All school dropout respondents were using cloth during menstruation and out of the fifty-five, nineteen were reusing the old cloth; whereas, rest of them disposed the clothes either in the regular dustbin or by burring in the ground. Only ten respondents stated that "Reuse of same cloth leads to infection". 

One respondent stated that, "During my first period I was playing with my friend and I was terrified. Knowing the reason, my friend consoled me and told me that it happens to every girl every month".

One-fifth of the girls were using cloth because they were not comfortable in buying the napkins from the market. One respondent stated that “i feel shy to buy napkins from a male shopkeeper.” 

All the respondents disposed-off their used cloth. Half of the girls wash and reuse the old cloth; whereas, rest of them disposed the clothes either in regular dustbin or by burying it in the ground. 

One respondent stated that, "Nowadays due to the scarcity of cotton clothes we are reusing it. I prefer to buy eatables instead of sanitary napkins in my periods as I do not consider it a significant issue.”

Genital irritation was reported across by the whole group. Some girls described a burning sensation when using the pads, associating it with wearing the pad for an extended time. Irrespective of absorbent type, girls described how they were unable to deal with discomfort such as irritation during school. Many girls had experienced itching and abnormal discharge at least once. Many were embarrassed, or felt that care providers might share the information with others.

In some instances, girls were told by family members to restrict their activities during menstruation.

Many girls now believe that menstruating is unhygienic and that they must hide, conceal and manage their menstruation.

It was found that menstruation was described as a source of anger, frustration. Some respondents stated they got period in school and could not talk about it to teacher.

A lack of awareness of one’s body and of puberty can lead to distress. It has been shown that a focus on biology promotes knowledge which is disconnected from girls’ own bodily experiences, and that including discussions of life experience and social context throughout a variety of classes is critical. Participants identified the internet as an important educational source when it came to menstruation.


Hygiene practices during menstruation were not satisfactory in the area. 

Most of the women mentioned that sanitary napkins are expensive. 

Most of the women who were aware of the sanitary napkins mentioned lack of affordability and low-cost sanitary pads were smaller in size and of cheap quality and did not suffice to their usage.

It was also observed that most of girls missed their school during periods.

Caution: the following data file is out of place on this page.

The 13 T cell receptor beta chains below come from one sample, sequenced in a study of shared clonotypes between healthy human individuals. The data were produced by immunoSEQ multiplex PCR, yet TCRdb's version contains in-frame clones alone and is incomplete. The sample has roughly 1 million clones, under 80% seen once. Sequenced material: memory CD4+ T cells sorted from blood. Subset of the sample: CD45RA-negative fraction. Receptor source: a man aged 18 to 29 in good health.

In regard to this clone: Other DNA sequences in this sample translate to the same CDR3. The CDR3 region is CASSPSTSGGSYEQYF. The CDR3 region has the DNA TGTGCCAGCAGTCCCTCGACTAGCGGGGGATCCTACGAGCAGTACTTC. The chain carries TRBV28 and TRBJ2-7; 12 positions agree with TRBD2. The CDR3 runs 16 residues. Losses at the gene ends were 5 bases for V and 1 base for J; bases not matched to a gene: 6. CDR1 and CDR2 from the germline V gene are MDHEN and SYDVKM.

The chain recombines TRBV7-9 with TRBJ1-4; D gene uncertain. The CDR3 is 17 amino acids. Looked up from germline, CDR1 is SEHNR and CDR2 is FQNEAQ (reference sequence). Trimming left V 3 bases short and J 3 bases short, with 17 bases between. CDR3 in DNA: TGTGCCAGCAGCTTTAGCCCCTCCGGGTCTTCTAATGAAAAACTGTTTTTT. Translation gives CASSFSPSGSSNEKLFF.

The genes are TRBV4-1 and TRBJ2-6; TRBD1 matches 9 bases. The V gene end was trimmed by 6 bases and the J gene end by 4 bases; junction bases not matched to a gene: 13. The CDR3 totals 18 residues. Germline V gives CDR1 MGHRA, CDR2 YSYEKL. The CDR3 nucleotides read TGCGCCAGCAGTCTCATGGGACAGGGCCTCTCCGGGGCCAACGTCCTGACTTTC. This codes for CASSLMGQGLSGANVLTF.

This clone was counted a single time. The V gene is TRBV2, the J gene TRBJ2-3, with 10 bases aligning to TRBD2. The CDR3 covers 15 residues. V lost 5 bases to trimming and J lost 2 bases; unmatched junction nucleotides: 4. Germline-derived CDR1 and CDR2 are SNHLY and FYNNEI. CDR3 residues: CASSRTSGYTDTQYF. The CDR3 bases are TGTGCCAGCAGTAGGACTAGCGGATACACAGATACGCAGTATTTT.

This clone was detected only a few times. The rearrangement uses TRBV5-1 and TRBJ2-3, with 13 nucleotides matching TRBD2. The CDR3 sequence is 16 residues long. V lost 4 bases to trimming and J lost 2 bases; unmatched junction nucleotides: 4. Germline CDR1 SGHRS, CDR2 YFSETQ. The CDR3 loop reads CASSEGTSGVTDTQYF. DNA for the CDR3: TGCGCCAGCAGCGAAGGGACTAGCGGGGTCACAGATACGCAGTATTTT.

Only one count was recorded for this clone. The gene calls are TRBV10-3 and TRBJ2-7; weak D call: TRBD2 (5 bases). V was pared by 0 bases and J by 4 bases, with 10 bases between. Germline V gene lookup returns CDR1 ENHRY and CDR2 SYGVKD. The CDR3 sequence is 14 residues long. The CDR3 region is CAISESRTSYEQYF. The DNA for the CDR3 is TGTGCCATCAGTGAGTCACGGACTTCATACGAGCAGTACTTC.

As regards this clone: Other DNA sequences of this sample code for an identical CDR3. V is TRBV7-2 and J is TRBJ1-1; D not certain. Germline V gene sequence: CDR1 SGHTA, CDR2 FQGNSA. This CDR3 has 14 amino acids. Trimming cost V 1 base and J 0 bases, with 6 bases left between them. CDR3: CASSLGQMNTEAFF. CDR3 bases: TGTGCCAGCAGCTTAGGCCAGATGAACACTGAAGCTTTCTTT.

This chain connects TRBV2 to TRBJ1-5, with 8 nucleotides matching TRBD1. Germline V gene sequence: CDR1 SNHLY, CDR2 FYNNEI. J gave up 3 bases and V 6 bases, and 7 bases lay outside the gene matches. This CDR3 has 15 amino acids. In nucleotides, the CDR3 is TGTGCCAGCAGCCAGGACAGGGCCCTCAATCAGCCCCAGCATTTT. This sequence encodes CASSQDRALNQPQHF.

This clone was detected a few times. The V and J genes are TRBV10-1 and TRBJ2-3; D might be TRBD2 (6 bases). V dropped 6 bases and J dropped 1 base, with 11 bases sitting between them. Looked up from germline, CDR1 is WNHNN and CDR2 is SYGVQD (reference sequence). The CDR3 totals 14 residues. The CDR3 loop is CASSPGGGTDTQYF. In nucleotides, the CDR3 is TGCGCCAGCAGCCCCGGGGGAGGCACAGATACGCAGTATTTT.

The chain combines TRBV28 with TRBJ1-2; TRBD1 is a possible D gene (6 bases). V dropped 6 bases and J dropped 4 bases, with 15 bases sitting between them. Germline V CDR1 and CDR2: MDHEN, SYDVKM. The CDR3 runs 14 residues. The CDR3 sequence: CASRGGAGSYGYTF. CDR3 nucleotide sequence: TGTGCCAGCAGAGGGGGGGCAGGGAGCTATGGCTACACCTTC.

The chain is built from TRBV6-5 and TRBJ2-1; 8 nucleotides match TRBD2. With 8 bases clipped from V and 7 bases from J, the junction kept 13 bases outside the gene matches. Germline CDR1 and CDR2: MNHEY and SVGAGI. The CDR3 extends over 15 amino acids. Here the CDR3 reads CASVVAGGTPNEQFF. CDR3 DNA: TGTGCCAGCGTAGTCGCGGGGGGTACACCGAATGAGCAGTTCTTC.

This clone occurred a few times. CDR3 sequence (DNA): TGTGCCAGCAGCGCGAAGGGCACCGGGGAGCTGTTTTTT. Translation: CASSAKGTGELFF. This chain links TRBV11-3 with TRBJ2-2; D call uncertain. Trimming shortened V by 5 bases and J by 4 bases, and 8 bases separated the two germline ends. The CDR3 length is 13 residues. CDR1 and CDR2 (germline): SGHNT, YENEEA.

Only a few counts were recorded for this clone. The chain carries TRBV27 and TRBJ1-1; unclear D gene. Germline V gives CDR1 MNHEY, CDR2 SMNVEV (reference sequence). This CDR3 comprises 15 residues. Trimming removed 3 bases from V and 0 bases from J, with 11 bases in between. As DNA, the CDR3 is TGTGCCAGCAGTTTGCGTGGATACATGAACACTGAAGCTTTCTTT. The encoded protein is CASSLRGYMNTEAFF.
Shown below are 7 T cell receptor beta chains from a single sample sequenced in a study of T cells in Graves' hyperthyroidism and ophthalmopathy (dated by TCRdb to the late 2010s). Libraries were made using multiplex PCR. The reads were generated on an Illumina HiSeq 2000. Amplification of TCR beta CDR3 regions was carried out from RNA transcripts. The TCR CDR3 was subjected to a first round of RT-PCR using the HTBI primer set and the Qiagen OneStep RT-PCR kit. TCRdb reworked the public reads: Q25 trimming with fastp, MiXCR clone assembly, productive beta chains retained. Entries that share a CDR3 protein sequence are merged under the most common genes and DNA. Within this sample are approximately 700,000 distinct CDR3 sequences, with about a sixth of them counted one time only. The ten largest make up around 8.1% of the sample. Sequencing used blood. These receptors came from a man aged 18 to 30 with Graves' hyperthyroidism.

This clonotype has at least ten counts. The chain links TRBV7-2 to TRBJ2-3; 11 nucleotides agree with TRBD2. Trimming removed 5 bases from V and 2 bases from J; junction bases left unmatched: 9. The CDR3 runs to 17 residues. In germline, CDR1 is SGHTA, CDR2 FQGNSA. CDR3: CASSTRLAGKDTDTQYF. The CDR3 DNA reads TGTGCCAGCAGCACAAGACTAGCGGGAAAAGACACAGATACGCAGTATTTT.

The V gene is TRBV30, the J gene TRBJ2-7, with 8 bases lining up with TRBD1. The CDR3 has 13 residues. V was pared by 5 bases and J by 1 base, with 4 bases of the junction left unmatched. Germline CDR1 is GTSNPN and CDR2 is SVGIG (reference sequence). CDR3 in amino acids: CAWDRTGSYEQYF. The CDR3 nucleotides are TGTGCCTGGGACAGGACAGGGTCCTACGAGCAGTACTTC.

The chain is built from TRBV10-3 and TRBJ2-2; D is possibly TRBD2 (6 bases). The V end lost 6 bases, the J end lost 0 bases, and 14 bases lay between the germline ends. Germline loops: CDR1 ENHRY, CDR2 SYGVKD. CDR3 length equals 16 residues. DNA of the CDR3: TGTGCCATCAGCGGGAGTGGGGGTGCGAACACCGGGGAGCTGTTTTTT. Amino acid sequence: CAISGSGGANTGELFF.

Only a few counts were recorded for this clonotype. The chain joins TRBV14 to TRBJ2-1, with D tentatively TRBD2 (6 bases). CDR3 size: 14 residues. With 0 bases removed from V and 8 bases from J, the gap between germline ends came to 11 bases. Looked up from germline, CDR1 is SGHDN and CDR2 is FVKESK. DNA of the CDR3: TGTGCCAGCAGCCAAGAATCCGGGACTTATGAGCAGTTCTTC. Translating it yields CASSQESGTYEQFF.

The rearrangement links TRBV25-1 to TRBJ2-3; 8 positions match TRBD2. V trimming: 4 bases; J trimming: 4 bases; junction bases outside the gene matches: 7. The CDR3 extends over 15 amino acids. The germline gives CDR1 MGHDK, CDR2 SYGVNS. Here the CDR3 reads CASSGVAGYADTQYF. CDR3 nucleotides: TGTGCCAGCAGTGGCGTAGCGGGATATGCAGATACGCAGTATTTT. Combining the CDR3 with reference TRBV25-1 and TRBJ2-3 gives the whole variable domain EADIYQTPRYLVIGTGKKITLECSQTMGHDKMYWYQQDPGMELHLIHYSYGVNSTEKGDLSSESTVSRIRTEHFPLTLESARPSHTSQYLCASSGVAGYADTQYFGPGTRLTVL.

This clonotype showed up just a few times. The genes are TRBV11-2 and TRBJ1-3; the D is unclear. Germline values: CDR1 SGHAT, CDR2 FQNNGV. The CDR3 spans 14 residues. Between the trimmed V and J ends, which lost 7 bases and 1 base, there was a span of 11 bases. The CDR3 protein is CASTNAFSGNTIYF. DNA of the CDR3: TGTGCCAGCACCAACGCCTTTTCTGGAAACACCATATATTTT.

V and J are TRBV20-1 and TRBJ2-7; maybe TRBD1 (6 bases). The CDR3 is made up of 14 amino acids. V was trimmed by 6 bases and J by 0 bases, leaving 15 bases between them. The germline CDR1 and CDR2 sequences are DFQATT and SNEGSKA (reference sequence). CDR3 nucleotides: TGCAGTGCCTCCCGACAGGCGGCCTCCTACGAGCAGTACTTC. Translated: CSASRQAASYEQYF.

It was also observed that girls had to miss their school on first two days of their cycle as they feared leaking.

Some of them mentioned that the low-cost sanitary napkins that were provided under the government scheme few years ago were small in sizer and of bad quality.

These girls also stated that the males of their household did not support them financially to avail better quality sanitary napkins.

Some Adolescent girls of the area preferred to buy eatables instead of sanitary napkins in their periods as they did not consider it a significant issue.

Most women were not aware of the concept of hygiene. There is so much stigma around periods being duty that women chose to use dirty or damp cloth repeatedly without discussing it with anyone 

Many also did not use sanitary napkins fearing infertility.

Some also mentioned that there are restrictions on buying sanitary pads. This was one of the reasons they did not buy sanitary napkins and stick to washing and reusing their menstrual cloth. 

Washing and drying is thought to be done secretly so that it cannot be seen by others which also raised a concern on proper disposal of menstrual waste.

It was observed that in many households, members believed that bathing in the cycle could cause infertility.



Our education sector plays an important role in child’s growth and development by allowing them to respond to changes and challenges they are facing in day to day life but many times it avoids issues related to menstruation and menstrual hygiene management by considering it one’s personal matter.

Girls should be educated about proper hygiene practices and also bring them out of traditional beliefs, misconceptions and restrictions regarding menstruation.

Awareness campaigns should be conducted where both men and women are educated regarding menstruation to overcome false beliefs and taboos related to it. Government intervention is much needed in this regard. It is important that sustained public health programs are developed for women through the involvement of key stakeholders such as, family members, school teachers, civil society and healthcare providers.

Subsidy should be given on menstrual products so that every girl or woman can afford them easily keeping in mind their quality.